That’s the title of Steve Horwitz’s blog post reflecting on a recent celebration honoring the lifetime contributions of 1986 economics Nobel Prize winner James Buchanan. (HT: Art Cardin for pointing it out on FB) Horwitz describes Bachanan’s comments about how “the most basic insight of economics is fairly simple: the spontaneous order of the market.” He goes on:
At the core of the economic way of thinking is the idea that economic coordination requires no coordinator and that an order which serves the interests of all can emerge from the interaction of self-interested choices. Although simple, it is also highly counterintuitive when first encountered.
This fundamental insight underlies much of the spirit that unites the collection of bloggers called Truth On The Market (at least as I see it…Geoff and Josh can delete me if I’m wrong). Horwitz then goes on to describe Buchanan’s remarks on a subject that relates even more closely to TOTM. To wit:
Buchanan’s final point, however, was one that is perhaps the most important in our own time and place. He reminded the audience that not all spontaneous orders are equally good. The quality of the outcomes depends crucially on the rules that frame the economic processes and behavior which produce that order.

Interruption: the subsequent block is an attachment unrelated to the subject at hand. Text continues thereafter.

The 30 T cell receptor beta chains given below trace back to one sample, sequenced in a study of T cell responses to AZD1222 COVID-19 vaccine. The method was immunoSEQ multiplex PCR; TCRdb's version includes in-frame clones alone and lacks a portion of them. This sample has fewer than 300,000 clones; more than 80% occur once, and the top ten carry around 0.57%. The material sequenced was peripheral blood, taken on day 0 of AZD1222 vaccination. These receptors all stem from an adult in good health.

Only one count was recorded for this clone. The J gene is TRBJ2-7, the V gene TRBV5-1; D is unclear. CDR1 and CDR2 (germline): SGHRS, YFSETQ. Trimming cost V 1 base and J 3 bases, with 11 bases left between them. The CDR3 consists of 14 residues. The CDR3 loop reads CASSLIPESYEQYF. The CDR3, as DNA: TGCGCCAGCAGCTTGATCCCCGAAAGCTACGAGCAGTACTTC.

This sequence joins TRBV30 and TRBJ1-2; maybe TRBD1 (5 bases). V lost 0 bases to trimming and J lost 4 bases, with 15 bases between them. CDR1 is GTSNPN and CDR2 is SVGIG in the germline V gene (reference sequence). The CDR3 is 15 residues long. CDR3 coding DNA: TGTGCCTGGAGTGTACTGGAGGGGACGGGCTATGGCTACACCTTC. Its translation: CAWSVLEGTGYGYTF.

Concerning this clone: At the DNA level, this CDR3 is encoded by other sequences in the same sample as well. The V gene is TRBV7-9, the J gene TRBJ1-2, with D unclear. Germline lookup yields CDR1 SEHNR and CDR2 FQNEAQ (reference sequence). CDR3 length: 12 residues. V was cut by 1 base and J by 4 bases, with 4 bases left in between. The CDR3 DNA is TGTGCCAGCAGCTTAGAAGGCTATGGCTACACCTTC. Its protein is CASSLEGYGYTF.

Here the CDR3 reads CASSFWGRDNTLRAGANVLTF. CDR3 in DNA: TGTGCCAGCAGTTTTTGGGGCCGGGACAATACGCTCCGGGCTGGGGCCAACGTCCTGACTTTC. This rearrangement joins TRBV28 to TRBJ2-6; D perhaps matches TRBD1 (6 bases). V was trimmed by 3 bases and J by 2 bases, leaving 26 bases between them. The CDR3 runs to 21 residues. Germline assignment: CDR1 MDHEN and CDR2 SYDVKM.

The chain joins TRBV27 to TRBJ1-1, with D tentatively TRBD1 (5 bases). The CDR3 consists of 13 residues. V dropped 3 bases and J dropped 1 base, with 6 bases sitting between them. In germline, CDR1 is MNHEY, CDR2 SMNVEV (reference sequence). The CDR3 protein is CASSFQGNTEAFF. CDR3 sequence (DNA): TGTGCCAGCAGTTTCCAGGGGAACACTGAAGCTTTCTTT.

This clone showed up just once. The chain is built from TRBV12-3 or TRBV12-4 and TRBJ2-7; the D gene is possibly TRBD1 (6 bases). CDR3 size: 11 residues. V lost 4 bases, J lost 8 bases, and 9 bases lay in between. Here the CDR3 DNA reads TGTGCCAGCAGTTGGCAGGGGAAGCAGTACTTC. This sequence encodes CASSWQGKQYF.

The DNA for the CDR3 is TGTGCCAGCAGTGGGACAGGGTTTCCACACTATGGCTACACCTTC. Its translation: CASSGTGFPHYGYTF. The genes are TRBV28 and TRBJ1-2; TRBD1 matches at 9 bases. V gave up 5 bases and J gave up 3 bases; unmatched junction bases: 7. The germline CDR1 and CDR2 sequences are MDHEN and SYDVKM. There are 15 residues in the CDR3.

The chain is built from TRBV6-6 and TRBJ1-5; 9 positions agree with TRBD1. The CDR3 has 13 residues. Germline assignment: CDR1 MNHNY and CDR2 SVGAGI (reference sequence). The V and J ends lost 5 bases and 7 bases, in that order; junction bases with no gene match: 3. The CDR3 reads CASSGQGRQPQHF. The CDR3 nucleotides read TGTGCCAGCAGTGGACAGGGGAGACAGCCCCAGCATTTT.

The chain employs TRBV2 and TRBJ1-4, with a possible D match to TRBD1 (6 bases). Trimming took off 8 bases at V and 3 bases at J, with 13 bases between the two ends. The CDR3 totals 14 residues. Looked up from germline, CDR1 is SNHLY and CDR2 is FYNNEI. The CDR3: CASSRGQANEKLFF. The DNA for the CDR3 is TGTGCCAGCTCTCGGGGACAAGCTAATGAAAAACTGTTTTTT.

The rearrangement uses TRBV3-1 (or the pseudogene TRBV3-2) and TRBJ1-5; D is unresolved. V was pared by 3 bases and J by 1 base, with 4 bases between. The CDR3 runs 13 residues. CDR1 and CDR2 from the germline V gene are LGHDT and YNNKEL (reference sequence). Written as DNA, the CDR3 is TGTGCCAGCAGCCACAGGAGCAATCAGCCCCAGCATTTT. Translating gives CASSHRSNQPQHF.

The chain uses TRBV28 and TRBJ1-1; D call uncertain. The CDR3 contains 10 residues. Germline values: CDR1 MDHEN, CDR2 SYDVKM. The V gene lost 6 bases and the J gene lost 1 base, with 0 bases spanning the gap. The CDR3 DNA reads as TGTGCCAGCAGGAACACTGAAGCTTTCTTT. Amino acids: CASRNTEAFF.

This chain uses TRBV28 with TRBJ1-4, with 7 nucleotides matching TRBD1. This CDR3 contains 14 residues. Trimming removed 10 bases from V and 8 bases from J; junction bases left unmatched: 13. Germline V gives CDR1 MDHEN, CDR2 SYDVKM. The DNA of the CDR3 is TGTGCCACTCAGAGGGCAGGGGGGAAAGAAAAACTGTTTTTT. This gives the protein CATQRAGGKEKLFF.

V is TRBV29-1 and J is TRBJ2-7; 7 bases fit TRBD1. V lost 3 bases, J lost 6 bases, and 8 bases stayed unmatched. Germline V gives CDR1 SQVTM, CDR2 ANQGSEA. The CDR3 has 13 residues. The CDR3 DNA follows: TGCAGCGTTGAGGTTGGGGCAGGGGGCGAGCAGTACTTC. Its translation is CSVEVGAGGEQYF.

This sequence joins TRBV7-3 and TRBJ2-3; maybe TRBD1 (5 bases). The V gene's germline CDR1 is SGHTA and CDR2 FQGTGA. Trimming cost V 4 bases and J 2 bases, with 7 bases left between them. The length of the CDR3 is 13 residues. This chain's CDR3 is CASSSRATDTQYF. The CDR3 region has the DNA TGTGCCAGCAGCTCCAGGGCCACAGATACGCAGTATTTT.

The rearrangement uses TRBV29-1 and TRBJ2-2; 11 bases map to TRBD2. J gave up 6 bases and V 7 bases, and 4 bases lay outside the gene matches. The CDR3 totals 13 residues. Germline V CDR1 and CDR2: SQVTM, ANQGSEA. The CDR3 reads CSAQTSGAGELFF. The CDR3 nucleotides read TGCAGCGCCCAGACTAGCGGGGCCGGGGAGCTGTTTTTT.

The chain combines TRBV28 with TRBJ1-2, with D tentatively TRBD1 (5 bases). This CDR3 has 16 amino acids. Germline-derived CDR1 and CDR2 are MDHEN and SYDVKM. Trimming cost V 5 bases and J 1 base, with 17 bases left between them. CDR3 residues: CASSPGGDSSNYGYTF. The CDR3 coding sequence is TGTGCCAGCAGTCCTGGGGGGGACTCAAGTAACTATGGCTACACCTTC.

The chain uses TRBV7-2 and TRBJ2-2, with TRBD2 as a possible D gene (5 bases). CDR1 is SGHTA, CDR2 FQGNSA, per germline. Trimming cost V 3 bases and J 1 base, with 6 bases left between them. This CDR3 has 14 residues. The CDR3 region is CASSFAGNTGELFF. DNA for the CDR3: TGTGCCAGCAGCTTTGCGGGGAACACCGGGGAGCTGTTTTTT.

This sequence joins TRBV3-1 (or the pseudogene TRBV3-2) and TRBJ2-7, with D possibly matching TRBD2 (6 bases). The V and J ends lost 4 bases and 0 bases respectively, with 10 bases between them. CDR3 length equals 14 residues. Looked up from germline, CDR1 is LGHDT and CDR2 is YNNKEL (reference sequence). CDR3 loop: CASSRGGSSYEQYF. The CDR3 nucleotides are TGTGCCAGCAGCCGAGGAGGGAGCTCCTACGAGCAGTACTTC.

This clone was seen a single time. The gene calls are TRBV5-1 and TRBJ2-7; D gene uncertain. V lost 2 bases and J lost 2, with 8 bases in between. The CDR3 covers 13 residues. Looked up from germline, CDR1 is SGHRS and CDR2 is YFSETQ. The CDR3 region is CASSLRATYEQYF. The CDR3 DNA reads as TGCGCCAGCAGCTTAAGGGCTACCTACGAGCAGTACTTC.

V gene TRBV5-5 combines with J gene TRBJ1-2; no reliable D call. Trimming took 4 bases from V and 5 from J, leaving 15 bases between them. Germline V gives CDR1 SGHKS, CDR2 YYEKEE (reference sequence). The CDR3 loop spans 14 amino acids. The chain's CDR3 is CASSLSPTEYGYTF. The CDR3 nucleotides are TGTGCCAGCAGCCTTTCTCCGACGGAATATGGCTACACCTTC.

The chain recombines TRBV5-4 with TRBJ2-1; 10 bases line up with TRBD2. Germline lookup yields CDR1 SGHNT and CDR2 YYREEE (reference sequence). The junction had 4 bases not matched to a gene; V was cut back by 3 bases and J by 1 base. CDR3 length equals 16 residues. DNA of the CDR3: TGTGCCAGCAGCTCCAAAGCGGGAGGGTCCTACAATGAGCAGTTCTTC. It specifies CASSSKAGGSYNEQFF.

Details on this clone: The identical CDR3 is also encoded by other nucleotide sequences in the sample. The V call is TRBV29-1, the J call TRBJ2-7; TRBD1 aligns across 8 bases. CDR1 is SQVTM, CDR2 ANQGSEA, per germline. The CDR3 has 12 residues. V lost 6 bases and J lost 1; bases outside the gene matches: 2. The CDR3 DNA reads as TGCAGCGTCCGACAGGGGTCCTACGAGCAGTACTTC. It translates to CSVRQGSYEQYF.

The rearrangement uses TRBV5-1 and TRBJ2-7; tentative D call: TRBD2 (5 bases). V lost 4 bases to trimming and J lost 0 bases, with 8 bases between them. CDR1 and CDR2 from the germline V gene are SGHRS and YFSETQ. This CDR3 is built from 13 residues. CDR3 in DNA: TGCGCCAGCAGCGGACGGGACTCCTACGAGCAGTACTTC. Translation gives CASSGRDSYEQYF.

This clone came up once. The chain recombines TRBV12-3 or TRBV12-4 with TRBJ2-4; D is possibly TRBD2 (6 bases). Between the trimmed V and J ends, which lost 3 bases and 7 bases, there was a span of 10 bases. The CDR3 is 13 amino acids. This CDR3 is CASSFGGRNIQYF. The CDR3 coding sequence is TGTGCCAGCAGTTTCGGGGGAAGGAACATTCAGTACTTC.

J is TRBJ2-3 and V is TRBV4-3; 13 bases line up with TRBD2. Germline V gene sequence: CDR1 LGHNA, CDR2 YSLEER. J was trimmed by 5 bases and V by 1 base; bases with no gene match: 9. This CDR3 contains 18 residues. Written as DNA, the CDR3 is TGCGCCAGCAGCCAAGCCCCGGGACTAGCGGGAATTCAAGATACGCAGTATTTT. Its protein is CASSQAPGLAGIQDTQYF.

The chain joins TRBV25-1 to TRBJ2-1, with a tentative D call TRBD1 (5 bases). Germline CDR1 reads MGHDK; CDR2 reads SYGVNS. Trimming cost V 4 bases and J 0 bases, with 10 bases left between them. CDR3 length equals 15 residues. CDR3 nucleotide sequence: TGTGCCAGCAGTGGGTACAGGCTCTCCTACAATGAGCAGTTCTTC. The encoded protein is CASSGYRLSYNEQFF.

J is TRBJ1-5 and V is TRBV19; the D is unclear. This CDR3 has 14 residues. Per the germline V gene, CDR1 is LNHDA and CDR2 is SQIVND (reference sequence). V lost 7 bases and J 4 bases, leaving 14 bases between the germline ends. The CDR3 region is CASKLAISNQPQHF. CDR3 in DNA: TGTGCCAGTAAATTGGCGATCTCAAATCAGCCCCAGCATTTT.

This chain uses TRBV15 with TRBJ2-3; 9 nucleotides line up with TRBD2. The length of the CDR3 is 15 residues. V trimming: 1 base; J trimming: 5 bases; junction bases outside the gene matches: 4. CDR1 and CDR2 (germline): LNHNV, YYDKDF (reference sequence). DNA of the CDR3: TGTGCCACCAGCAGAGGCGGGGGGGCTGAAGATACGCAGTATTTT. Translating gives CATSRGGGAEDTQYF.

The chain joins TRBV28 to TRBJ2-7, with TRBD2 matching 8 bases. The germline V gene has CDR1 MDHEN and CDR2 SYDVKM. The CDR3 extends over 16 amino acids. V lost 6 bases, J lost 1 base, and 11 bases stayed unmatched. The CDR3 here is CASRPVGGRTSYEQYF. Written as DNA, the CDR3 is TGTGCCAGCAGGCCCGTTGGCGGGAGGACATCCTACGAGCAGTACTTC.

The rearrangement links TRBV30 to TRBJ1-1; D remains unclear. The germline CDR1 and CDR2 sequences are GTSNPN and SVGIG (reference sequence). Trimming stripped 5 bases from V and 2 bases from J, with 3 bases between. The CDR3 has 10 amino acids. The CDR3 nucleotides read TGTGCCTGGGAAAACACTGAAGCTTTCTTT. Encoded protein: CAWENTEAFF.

In short, the rules matter. Or, as one of my professors, 1993 economics Nobel Prize winner Douglass North might say, “institutions matter.” Spontaneous order will emerge from the interaction of individual decision makers as they work to maximize (or satisfice) their own well-beings, regardless the nature of the rules. However, the rules themselves create incentives and constraints that shape the nature of the spontaneous order itself. Often, the rules result in spontaneous orders which are neither intended nor desirable…largely because those responsible for creating the rules have such little grasp of and/or appreciation for that most basic insight of economics: the spontaneous order of the market.
When I was in grad school I had the pleasure of attending a talk by Buchanan and picked up an anecdote that I still use with my students. Buchanan told a story of a trip to Russia just shortly after the reforms of the early 90s. He learned that there had been (or was at the time) a thriving market for burned out light bulbs. It was a great tale of how spontaneous market order can emerge, even in a society that had been taught for generations to eschew the market.
So,while not so presumptuous as to write on behalf of all my colleagues, I will simply suggest that TOTM readers may better understand the philosophy behind much of what is posted here by coming to an understanding of the complexity of simple economics; remembering the spontaneous order of the market and the importance of the rules by which it is shaped.